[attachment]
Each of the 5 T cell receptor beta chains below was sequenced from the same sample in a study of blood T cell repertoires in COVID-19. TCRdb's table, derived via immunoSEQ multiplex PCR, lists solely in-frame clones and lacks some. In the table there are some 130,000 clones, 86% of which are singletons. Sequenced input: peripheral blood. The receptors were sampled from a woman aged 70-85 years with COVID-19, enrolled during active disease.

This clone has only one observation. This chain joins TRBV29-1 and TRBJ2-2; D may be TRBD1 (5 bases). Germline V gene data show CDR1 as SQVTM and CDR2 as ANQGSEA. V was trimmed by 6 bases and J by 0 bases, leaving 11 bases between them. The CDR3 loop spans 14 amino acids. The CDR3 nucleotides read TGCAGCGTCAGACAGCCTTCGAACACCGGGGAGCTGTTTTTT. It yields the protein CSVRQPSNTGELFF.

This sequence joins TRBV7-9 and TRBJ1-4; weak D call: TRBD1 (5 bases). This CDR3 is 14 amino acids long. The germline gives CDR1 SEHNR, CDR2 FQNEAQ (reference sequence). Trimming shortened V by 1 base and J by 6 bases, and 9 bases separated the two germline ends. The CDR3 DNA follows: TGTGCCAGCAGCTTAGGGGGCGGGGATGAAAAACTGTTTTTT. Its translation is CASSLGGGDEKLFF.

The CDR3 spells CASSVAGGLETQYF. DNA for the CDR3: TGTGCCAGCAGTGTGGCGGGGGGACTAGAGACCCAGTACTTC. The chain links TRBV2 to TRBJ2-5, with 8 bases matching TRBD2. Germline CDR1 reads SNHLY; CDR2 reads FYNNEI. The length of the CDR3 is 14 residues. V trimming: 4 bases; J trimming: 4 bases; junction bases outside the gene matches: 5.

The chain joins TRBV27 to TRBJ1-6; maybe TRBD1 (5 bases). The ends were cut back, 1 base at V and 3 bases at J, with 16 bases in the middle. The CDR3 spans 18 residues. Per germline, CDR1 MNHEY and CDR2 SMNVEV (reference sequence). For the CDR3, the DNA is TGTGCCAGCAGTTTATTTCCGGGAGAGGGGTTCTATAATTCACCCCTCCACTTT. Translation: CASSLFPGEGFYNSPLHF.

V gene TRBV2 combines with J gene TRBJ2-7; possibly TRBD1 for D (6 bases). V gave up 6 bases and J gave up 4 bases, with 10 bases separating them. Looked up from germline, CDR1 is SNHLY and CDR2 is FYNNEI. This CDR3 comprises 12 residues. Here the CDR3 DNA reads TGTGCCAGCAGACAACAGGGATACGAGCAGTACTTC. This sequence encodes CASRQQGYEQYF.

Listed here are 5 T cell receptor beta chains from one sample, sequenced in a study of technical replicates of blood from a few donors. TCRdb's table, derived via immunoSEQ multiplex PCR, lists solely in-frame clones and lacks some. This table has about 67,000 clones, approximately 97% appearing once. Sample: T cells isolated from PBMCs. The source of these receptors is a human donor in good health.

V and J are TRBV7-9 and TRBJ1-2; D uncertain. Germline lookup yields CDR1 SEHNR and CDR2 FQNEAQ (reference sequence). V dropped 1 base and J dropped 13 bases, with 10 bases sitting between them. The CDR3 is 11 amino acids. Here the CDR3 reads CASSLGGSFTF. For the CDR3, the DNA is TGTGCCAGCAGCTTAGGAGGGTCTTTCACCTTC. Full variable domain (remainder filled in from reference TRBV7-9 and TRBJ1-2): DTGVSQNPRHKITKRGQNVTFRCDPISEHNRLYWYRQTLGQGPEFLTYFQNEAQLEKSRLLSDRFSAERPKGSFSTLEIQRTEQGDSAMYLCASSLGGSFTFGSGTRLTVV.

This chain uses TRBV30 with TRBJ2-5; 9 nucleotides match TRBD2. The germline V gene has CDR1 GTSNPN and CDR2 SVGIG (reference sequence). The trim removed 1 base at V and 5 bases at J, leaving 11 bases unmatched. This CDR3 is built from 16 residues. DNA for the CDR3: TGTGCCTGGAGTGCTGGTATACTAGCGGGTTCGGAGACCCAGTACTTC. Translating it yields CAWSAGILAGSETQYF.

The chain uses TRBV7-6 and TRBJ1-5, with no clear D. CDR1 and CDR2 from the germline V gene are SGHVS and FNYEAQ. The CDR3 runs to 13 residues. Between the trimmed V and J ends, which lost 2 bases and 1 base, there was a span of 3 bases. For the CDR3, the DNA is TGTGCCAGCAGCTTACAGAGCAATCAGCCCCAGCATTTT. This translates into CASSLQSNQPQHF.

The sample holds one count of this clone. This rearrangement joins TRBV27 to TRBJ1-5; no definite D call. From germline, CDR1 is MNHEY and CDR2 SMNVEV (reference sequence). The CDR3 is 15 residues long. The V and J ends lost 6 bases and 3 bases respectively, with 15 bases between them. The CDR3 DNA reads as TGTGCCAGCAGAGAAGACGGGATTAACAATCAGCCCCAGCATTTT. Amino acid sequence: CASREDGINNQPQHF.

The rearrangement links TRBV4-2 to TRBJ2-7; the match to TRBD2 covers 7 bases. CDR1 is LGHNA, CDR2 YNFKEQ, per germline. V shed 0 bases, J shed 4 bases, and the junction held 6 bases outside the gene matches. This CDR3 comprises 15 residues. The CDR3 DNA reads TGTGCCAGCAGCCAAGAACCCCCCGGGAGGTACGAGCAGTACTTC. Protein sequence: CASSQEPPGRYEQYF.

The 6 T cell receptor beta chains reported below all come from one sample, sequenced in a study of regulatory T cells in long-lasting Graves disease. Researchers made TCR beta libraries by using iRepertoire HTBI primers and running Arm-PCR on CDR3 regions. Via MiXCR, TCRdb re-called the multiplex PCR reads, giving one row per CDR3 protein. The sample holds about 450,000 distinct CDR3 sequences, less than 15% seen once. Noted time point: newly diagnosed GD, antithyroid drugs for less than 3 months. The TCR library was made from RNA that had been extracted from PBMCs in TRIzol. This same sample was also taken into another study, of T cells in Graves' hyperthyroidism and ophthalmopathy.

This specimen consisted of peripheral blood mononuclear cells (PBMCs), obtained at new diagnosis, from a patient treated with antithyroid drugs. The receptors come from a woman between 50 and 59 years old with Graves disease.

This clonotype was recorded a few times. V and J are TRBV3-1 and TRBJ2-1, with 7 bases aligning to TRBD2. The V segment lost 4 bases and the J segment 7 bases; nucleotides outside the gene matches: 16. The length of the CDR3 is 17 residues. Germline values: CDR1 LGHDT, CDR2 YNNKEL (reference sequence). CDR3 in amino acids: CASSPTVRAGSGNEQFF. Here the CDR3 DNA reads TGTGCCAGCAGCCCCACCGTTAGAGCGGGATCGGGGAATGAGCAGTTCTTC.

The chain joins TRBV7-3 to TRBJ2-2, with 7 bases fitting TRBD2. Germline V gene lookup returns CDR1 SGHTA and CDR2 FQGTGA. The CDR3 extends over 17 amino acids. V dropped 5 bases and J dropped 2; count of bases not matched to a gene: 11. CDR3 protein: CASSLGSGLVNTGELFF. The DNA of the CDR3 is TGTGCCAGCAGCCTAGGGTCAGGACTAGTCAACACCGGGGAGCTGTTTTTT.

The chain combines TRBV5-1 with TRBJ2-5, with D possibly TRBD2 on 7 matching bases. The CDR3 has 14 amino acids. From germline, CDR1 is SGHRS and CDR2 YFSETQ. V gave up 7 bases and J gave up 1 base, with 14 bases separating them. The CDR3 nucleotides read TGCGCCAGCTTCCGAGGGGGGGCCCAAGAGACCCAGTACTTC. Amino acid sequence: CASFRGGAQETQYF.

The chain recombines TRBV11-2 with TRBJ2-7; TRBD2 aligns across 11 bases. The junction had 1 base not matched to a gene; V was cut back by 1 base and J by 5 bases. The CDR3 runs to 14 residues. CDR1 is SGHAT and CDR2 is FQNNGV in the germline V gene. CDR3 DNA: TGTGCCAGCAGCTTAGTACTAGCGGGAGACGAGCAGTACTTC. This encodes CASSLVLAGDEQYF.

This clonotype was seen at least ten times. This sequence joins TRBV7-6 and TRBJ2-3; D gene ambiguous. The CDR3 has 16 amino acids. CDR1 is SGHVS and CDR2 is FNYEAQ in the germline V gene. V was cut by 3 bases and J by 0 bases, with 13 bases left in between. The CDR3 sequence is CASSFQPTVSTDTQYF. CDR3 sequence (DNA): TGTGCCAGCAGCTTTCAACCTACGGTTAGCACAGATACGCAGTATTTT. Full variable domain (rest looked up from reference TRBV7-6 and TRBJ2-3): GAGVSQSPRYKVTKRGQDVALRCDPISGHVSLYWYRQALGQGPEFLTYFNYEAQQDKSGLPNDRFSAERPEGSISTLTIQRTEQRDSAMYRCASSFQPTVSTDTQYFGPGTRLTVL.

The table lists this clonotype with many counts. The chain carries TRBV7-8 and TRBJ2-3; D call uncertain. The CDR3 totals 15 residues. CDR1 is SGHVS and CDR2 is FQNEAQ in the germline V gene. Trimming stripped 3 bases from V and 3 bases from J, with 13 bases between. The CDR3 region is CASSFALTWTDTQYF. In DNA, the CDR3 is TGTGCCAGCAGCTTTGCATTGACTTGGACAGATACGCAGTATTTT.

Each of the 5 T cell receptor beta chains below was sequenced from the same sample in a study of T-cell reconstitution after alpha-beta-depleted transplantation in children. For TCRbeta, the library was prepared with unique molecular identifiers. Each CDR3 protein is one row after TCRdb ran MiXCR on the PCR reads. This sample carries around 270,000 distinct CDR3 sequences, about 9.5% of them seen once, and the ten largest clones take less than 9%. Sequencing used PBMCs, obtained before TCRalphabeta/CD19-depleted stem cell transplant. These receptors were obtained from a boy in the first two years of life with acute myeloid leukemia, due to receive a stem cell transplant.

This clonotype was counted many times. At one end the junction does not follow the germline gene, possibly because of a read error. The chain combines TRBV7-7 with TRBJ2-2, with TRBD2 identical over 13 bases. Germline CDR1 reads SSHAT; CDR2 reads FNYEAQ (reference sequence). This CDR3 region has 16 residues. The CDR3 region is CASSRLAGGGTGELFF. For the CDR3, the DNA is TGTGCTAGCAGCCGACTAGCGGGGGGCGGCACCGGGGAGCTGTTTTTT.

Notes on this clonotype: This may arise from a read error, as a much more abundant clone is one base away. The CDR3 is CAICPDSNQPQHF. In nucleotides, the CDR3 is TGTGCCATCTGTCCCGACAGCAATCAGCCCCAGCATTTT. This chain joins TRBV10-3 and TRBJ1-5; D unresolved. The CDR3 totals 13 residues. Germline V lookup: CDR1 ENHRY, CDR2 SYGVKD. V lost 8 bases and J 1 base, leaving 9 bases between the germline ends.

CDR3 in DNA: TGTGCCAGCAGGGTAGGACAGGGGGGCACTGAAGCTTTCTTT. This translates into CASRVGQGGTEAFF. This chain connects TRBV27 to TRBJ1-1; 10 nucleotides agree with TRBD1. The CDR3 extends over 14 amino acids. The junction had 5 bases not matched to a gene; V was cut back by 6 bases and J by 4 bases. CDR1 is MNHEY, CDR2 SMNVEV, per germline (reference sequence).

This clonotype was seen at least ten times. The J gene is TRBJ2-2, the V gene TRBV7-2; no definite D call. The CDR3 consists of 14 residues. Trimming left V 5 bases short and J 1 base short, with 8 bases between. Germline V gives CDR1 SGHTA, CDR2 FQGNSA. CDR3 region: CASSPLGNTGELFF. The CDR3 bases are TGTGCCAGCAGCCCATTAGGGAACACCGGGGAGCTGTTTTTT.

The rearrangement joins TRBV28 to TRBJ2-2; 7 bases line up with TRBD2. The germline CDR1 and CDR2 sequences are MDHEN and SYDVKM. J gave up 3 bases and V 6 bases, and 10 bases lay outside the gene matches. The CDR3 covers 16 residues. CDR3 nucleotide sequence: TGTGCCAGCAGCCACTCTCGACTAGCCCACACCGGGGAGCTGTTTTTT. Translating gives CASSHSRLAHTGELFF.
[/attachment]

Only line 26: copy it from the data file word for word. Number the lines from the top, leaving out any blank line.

The rearrangement joins TRBV28 to TRBJ2-2; 7 bases line up with TRBD2. The germline CDR1 and CDR2 sequences are MDHEN and SYDVKM. J gave up 3 bases and V 6 bases, and 10 bases lay outside the gene matches. The CDR3 covers 16 residues. CDR3 nucleotide sequence: TGTGCCAGCAGCCACTCTCGACTAGCCCACACCGGGGAGCTGTTTTTT. Translating gives CASSHSRLAHTGELFF.